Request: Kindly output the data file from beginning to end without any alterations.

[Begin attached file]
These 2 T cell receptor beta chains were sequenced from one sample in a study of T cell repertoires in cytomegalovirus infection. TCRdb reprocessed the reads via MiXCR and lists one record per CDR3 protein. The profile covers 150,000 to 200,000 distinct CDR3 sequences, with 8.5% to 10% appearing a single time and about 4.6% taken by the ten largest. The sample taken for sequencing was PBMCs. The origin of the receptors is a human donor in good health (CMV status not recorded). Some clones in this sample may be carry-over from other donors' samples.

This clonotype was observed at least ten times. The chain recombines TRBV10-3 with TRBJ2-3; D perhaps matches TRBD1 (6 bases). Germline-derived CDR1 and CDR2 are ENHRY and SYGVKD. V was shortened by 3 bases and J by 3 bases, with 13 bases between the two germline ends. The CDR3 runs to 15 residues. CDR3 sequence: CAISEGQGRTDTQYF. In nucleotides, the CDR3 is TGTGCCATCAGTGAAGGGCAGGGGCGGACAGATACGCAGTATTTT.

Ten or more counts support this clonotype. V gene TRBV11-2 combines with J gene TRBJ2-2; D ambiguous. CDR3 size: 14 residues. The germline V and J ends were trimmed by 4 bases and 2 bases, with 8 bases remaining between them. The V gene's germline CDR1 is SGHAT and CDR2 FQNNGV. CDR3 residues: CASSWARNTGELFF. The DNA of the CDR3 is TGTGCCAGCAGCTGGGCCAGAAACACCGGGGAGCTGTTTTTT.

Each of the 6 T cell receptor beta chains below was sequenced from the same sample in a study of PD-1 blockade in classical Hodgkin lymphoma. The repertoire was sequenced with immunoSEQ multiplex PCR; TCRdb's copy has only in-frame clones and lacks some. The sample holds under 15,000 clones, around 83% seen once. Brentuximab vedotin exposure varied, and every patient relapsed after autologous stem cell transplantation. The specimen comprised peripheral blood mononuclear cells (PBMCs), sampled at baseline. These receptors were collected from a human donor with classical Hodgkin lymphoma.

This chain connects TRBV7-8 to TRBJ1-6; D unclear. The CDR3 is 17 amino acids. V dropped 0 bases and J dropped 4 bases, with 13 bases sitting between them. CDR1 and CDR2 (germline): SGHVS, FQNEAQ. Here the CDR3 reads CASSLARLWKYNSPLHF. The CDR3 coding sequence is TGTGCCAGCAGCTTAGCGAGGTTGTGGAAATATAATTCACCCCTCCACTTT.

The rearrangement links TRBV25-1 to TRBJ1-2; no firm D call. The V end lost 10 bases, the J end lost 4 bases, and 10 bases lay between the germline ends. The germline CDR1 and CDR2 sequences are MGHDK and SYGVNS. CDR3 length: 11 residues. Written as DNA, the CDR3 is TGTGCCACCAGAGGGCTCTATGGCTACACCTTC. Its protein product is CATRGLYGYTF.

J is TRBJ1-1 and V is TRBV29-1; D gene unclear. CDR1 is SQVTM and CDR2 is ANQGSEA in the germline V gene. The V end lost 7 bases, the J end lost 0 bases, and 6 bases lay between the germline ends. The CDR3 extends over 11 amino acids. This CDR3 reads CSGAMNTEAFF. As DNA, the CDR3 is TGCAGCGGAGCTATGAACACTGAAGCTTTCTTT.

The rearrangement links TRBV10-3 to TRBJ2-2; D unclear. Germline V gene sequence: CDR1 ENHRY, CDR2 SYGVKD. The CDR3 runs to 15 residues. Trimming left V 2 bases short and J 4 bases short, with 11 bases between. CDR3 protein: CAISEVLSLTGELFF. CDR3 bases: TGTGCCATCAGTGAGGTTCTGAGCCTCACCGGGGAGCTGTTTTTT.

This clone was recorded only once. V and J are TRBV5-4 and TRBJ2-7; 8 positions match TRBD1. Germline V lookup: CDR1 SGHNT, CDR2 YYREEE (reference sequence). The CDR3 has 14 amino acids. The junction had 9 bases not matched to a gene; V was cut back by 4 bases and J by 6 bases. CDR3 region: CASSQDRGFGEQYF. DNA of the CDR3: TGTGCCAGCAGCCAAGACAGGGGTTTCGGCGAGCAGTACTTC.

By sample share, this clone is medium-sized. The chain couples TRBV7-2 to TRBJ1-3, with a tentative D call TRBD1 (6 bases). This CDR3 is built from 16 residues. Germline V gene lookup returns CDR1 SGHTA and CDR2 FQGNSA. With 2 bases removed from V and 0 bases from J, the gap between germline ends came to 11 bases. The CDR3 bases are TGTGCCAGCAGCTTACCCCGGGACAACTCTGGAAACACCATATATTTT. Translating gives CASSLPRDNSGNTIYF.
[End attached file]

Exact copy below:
These 2 T cell receptor beta chains were sequenced from one sample in a study of T cell repertoires in cytomegalovirus infection. TCRdb reprocessed the reads via MiXCR and lists one record per CDR3 protein. The profile covers 150,000 to 200,000 distinct CDR3 sequences, with 8.5% to 10% appearing a single time and about 4.6% taken by the ten largest. The sample taken for sequencing was PBMCs. The origin of the receptors is a human donor in good health (CMV status not recorded). Some clones in this sample may be carry-over from other donors' samples.

This clonotype was observed at least ten times. The chain recombines TRBV10-3 with TRBJ2-3; D perhaps matches TRBD1 (6 bases). Germline-derived CDR1 and CDR2 are ENHRY and SYGVKD. V was shortened by 3 bases and J by 3 bases, with 13 bases between the two germline ends. The CDR3 runs to 15 residues. CDR3 sequence: CAISEGQGRTDTQYF. In nucleotides, the CDR3 is TGTGCCATCAGTGAAGGGCAGGGGCGGACAGATACGCAGTATTTT.

Ten or more counts support this clonotype. V gene TRBV11-2 combines with J gene TRBJ2-2; D ambiguous. CDR3 size: 14 residues. The germline V and J ends were trimmed by 4 bases and 2 bases, with 8 bases remaining between them. The V gene's germline CDR1 is SGHAT and CDR2 FQNNGV. CDR3 residues: CASSWARNTGELFF. The DNA of the CDR3 is TGTGCCAGCAGCTGGGCCAGAAACACCGGGGAGCTGTTTTTT.

Each of the 6 T cell receptor beta chains below was sequenced from the same sample in a study of PD-1 blockade in classical Hodgkin lymphoma. The repertoire was sequenced with immunoSEQ multiplex PCR; TCRdb's copy has only in-frame clones and lacks some. The sample holds under 15,000 clones, around 83% seen once. Brentuximab vedotin exposure varied, and every patient relapsed after autologous stem cell transplantation. The specimen comprised peripheral blood mononuclear cells (PBMCs), sampled at baseline. These receptors were collected from a human donor with classical Hodgkin lymphoma.

This chain connects TRBV7-8 to TRBJ1-6; D unclear. The CDR3 is 17 amino acids. V dropped 0 bases and J dropped 4 bases, with 13 bases sitting between them. CDR1 and CDR2 (germline): SGHVS, FQNEAQ. Here the CDR3 reads CASSLARLWKYNSPLHF. The CDR3 coding sequence is TGTGCCAGCAGCTTAGCGAGGTTGTGGAAATATAATTCACCCCTCCACTTT.

The rearrangement links TRBV25-1 to TRBJ1-2; no firm D call. The V end lost 10 bases, the J end lost 4 bases, and 10 bases lay between the germline ends. The germline CDR1 and CDR2 sequences are MGHDK and SYGVNS. CDR3 length: 11 residues. Written as DNA, the CDR3 is TGTGCCACCAGAGGGCTCTATGGCTACACCTTC. Its protein product is CATRGLYGYTF.

J is TRBJ1-1 and V is TRBV29-1; D gene unclear. CDR1 is SQVTM and CDR2 is ANQGSEA in the germline V gene. The V end lost 7 bases, the J end lost 0 bases, and 6 bases lay between the germline ends. The CDR3 extends over 11 amino acids. This CDR3 reads CSGAMNTEAFF. As DNA, the CDR3 is TGCAGCGGAGCTATGAACACTGAAGCTTTCTTT.

The rearrangement links TRBV10-3 to TRBJ2-2; D unclear. Germline V gene sequence: CDR1 ENHRY, CDR2 SYGVKD. The CDR3 runs to 15 residues. Trimming left V 2 bases short and J 4 bases short, with 11 bases between. CDR3 protein: CAISEVLSLTGELFF. CDR3 bases: TGTGCCATCAGTGAGGTTCTGAGCCTCACCGGGGAGCTGTTTTTT.

This clone was recorded only once. V and J are TRBV5-4 and TRBJ2-7; 8 positions match TRBD1. Germline V lookup: CDR1 SGHNT, CDR2 YYREEE (reference sequence). The CDR3 has 14 amino acids. The junction had 9 bases not matched to a gene; V was cut back by 4 bases and J by 6 bases. CDR3 region: CASSQDRGFGEQYF. DNA of the CDR3: TGTGCCAGCAGCCAAGACAGGGGTTTCGGCGAGCAGTACTTC.

By sample share, this clone is medium-sized. The chain couples TRBV7-2 to TRBJ1-3, with a tentative D call TRBD1 (6 bases). This CDR3 is built from 16 residues. Germline V gene lookup returns CDR1 SGHTA and CDR2 FQGNSA. With 2 bases removed from V and 0 bases from J, the gap between germline ends came to 11 bases. The CDR3 bases are TGTGCCAGCAGCTTACCCCGGGACAACTCTGGAAACACCATATATTTT. Translating gives CASSLPRDNSGNTIYF.